The 10 Most Dangerous Neighborhoods in Dallas, TX

Dallas, TX has one of the highest violent crime rates in the nation, as well as the largest share of residents living in poverty than any other city in Texas. In fact, from early 2015 to early 2016, there was an astounding 86 percent increase in the city’s murder rate and over 250 more reported cases of aggravated assault during the same period. Unfortunately, the combination of crime and poverty can easily create dangerous situations. When it comes to Dallas, this danger is much more prevalent in certain neighborhoods than it is in other parts of the large city.

To better track drug activity and crime in the city, Dallas has been divided into Targeted Action Area Grids (TAAGs) by the Dallas Police Department. Here is a quick look at the 10 most dangerous neighborhoods or TAAGs in Dallas based primarily on crime, drug, and poverty statistics.

Five Points

Five Points, one of Dallas’s highest populated neighborhoods, has consistently been named one of the most dangerous neighborhoods in Dallas, according to statistics released by the Dallas Police Department and information obtained through an FBI Crime Study. In addition to crime, Five Points is home to an especially dangerous intersection where Route 352 and Scyene Rd. meet, which has led to multiple pedestrian deaths. Five Points is considered to be so dangerous that the police department has created a new task force to increase the number of officers patrolling the area. The task force will also concentrate on three other Dallas neighborhoods.

Ross-Bennett Grid

Also identified by the Dallas Police Department as one of the city’s most violent neighborhoods, the Ross-Bennett Grid experienced a 20 percent increase in crime over a 3-month period in 2016. According to a 20-year resident of the neighborhood, the area has long been a magnet for robberies and street drug sales.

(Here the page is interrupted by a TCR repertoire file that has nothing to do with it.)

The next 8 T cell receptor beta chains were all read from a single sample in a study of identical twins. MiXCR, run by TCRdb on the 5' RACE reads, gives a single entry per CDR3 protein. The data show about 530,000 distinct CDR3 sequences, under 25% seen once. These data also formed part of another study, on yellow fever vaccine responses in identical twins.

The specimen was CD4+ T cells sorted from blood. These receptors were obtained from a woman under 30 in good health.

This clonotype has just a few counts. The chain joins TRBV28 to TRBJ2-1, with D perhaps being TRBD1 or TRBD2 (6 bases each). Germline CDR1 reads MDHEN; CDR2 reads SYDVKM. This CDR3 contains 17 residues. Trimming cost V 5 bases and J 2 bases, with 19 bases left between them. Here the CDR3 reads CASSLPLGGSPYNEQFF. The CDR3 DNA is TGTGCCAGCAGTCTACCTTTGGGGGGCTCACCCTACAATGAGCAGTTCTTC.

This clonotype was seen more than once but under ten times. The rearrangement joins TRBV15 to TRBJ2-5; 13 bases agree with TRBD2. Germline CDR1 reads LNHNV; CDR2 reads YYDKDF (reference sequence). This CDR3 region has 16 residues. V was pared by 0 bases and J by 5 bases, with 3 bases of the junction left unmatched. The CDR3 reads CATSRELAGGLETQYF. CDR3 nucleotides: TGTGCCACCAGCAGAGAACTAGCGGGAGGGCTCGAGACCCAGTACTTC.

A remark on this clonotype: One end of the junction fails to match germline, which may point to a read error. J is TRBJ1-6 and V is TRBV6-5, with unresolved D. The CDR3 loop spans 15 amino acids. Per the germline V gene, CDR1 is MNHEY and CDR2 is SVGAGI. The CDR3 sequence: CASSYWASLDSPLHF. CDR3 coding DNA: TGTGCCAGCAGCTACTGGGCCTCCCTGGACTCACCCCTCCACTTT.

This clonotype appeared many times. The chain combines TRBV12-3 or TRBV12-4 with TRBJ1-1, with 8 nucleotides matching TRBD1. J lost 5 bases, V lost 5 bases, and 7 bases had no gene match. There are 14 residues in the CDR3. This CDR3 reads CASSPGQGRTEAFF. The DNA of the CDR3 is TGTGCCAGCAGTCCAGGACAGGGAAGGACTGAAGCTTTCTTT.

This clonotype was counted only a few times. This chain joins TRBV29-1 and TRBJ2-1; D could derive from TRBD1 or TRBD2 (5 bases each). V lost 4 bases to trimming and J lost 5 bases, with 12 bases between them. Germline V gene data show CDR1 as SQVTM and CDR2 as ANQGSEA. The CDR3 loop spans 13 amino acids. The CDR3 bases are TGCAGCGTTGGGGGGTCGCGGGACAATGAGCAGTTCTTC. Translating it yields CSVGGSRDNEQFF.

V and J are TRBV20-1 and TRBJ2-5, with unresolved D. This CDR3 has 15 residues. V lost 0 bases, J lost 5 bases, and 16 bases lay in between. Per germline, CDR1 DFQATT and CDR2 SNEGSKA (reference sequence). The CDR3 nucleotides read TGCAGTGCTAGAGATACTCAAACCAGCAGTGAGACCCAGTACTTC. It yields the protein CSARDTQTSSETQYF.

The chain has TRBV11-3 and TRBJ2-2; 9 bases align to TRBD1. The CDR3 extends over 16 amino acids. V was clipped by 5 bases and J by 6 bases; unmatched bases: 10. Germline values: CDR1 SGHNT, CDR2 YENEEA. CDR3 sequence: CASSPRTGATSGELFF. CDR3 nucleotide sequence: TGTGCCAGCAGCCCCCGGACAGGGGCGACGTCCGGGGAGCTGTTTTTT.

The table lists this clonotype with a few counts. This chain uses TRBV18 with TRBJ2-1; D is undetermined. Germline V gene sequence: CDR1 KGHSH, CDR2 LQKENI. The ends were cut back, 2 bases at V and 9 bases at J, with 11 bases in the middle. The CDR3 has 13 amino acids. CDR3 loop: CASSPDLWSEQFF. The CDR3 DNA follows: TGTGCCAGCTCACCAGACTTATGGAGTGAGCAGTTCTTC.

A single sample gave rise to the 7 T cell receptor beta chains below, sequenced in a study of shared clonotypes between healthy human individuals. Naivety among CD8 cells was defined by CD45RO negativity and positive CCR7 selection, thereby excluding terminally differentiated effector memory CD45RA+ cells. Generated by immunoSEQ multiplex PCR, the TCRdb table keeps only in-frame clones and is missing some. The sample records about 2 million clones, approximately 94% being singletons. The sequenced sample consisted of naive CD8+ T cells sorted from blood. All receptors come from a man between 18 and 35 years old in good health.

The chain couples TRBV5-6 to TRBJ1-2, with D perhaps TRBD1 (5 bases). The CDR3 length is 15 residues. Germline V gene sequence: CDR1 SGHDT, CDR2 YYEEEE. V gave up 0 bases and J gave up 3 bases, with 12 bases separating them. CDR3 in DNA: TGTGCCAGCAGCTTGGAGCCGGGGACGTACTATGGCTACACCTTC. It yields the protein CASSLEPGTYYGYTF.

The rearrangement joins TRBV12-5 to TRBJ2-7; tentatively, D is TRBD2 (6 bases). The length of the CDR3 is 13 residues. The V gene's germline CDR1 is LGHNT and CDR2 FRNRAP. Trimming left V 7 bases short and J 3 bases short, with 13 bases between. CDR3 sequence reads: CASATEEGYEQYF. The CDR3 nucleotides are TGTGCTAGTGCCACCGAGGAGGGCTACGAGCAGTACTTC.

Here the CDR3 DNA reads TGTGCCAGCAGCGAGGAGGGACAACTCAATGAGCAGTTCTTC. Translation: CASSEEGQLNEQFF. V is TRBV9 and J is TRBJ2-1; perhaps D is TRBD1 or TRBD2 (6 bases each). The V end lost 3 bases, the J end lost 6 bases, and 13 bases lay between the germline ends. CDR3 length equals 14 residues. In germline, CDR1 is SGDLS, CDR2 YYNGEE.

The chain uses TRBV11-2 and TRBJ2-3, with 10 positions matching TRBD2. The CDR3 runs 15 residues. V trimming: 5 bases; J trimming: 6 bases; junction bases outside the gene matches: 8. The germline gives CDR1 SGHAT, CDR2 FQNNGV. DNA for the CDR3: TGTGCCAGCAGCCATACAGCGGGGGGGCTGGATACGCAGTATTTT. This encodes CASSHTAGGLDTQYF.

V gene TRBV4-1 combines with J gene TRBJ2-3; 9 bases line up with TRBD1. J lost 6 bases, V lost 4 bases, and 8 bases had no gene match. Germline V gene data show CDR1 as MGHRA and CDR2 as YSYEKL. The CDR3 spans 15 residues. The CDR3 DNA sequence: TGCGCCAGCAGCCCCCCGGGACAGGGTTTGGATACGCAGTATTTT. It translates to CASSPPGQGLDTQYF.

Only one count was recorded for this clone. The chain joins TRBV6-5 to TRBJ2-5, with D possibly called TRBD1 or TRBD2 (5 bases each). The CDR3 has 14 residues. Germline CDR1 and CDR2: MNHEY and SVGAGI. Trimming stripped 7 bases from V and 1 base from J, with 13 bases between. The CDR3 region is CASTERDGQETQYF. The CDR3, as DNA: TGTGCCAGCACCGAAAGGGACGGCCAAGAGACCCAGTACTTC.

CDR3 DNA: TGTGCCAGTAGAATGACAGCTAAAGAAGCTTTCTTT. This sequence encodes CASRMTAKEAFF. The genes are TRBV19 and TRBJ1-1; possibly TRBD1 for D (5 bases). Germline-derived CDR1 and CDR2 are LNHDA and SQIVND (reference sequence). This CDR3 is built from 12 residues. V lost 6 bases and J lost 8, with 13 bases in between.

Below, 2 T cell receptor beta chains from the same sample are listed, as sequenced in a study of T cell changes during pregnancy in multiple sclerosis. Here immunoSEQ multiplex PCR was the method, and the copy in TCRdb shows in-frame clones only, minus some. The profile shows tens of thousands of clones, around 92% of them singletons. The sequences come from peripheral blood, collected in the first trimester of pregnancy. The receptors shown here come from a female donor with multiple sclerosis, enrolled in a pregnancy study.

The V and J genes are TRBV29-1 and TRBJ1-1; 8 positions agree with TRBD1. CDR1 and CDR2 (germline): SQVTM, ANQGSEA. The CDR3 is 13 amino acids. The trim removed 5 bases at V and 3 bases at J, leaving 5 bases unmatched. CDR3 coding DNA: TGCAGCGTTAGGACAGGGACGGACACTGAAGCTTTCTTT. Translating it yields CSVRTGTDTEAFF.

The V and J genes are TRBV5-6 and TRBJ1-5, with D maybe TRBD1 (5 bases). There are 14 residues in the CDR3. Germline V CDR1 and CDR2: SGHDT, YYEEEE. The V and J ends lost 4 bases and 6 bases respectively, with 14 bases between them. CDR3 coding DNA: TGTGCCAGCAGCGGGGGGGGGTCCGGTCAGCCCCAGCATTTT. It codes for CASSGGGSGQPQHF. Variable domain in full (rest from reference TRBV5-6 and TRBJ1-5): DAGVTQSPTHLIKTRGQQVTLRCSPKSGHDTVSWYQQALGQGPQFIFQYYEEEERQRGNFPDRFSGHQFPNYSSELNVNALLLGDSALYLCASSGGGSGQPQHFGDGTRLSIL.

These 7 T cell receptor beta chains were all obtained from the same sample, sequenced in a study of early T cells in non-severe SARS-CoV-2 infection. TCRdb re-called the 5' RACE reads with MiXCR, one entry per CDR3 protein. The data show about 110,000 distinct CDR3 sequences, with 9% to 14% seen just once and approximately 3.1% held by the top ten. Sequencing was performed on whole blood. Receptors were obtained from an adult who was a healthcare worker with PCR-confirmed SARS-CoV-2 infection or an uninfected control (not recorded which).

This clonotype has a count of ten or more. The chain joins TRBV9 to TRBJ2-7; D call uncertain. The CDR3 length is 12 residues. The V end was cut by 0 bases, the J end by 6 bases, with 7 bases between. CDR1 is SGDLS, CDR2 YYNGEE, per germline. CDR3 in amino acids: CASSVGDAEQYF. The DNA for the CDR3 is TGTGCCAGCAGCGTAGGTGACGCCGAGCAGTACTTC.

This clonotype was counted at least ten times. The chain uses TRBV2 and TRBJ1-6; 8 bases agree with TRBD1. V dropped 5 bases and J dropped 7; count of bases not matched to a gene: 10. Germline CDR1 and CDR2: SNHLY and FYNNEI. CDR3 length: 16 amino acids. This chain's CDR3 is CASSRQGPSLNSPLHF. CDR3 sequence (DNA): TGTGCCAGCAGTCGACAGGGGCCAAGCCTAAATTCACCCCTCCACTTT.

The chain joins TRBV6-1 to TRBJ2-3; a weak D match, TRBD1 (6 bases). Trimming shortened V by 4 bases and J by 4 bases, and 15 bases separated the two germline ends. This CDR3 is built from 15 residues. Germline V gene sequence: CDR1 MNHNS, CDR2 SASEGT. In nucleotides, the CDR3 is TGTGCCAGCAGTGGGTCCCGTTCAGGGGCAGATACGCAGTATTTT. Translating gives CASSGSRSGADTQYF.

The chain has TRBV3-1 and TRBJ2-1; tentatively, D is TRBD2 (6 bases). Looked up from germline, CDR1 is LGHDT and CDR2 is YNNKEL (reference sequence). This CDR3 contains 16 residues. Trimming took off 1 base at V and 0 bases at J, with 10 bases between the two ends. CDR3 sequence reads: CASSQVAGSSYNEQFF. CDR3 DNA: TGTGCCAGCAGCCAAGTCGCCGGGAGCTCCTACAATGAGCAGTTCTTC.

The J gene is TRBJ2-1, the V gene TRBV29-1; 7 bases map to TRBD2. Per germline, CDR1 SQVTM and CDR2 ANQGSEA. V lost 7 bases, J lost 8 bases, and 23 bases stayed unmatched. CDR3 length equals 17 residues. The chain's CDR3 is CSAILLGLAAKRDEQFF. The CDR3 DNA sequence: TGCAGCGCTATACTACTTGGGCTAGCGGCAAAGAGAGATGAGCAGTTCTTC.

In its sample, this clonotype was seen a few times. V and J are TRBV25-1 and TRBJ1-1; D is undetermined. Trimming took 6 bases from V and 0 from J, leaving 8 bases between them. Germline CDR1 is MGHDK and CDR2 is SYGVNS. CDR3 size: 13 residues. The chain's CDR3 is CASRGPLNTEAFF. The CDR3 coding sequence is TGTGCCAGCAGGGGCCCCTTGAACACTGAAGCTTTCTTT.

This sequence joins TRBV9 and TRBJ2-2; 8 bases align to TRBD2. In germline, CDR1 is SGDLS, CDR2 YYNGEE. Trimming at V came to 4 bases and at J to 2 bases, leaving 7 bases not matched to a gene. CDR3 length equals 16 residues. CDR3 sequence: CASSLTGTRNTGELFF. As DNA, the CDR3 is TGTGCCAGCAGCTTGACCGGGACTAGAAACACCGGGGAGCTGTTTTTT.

Forest-Audalia Grid

Constantly referred to as “troubled” by the DPD, small businesses in the Forest-Audalia Grid are frequently the target of robberies. From March 2015 to March 2016, the neighborhood saw 5 percent increase in property crime, including residential burglaries, which surged by 11 percent. Additionally, violent crime, such as the armed robberies of pedestrians, has increased by 27 percent, leaving many residents afraid to walk the streets regardless of whether it is the middle of the day or the middle of the night.

Sandbranch or Sand Branch

Often referred to in the media as the “forgotten neighborhood,” Sandbranch is the poorest neighborhood in Dallas with most residents living on Social Security or disability. Although crime is a significant problem in most parts of the city, a lack of clean water is the most dangerous aspect of living here. Located in a flood plain, the city decided it wasn’t cost effective to build a levee around the community, allowing drinking water to become contaminated by runoff. Unfortunately, their limited income makes it almost impossible for residents to afford bottled water.

Fair Park